Rayman Review(Atari Jaguar)



Many of the third party Jaguar titles up to this point have merely been ports of existing 16-bit and PC games. Furthermore, the translation has often been rushed, with no special enhancements to take advantage of the Jag's superior hardware capabilities. Ubi Soft is one of the first to design a game - from scratch - that harnesses the graphical prowess of Atari's 64-bit machine. It's a jewel of a platformer with some of the most vivid colors found on any title to date.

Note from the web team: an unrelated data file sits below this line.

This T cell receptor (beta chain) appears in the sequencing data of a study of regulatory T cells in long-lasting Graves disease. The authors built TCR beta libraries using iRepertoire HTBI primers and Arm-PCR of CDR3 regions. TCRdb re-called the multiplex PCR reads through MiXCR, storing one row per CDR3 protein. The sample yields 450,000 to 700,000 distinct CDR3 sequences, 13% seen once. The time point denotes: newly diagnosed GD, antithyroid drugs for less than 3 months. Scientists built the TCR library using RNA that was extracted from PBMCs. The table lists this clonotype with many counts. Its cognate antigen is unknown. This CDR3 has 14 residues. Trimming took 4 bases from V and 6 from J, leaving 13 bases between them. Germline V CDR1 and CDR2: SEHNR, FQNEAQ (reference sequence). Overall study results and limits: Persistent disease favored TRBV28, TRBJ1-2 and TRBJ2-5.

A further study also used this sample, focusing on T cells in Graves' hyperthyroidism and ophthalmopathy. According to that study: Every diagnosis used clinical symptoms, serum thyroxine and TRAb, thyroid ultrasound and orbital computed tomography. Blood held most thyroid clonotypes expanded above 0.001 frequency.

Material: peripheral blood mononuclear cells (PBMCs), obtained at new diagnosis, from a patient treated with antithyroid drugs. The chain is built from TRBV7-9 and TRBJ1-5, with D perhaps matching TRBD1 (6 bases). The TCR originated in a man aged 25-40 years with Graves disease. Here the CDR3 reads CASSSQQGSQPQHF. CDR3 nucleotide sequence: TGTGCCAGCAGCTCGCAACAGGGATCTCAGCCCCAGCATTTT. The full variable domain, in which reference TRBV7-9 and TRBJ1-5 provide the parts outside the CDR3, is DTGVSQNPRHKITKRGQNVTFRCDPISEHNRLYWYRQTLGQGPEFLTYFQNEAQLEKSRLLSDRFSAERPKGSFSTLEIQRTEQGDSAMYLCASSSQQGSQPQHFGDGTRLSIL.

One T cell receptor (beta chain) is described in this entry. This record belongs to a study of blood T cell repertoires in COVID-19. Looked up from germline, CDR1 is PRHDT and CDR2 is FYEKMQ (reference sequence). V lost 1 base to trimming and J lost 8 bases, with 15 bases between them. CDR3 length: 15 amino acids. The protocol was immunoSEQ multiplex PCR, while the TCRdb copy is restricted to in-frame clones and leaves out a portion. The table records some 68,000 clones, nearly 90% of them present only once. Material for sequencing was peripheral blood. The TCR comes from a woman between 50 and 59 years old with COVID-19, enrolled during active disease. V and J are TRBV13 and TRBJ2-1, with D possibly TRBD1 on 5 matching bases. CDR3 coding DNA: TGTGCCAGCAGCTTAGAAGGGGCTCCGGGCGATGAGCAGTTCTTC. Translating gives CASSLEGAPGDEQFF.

As with just about every Mario-esque game out there, you run, jump and collect items (jewels in this case) as you romp through each level in an attempt to clear each stage and finish the game. Rayman adds a few new twists to the genre by giving players the ability to punch and stick your tongue out. You'll also find the obligatory bonus stages scattered throughout some of the levels, which gives you a chance at extra lives. Nothing groundbreaking in the gameplay department, but that's not where the beauty of Rayman lies.The graphics are truly stunning. It's the first title to utilize the entire 65,000 color palette on-screen, and it shows. The hand-drawn sprites are highly detailed. The characters move with incredible fluidity. And like in good Disney films, the animation is liquid smooth. Layers and layers of parallax scrolling rounds out the exemplary resume of Rayman's visual treats. The sounds don't quite measure up to the graphical quality of the game, but it's still good. I'm guessing that there was only so much data that Ubi Soft was able to cram into a tiny cartridge. The crystal clear sound effects and redbook audio found in the Playstation version is an indication of how the sounds in Jaguar Rayman might have been had more storage space been available. Nevertheless, the music is appropriate to the game, and sound effects compliment the game nicely.If there's a gripe to be had, it's in Rayman's high level of difficulty. It's not littered with "cheap shots" found in other games that are meant to keep things challenging, but Rayman is no cakewalk. The levels are very long, and one slight mishap and you're all the way back to the beginning of the level. On the plus side, you can save your game in progress, and control is spot-on. No floaty controls here; you can stop on a dime.Players who have long since tired of two-dimensional side-scrolling platformers won't find anything here to bring them back to this genre. But Rayman has filled in a large gaping hole in the Jaguar library, and subsequent developers can now move onto making a good Sports or Racing game. Recommended.

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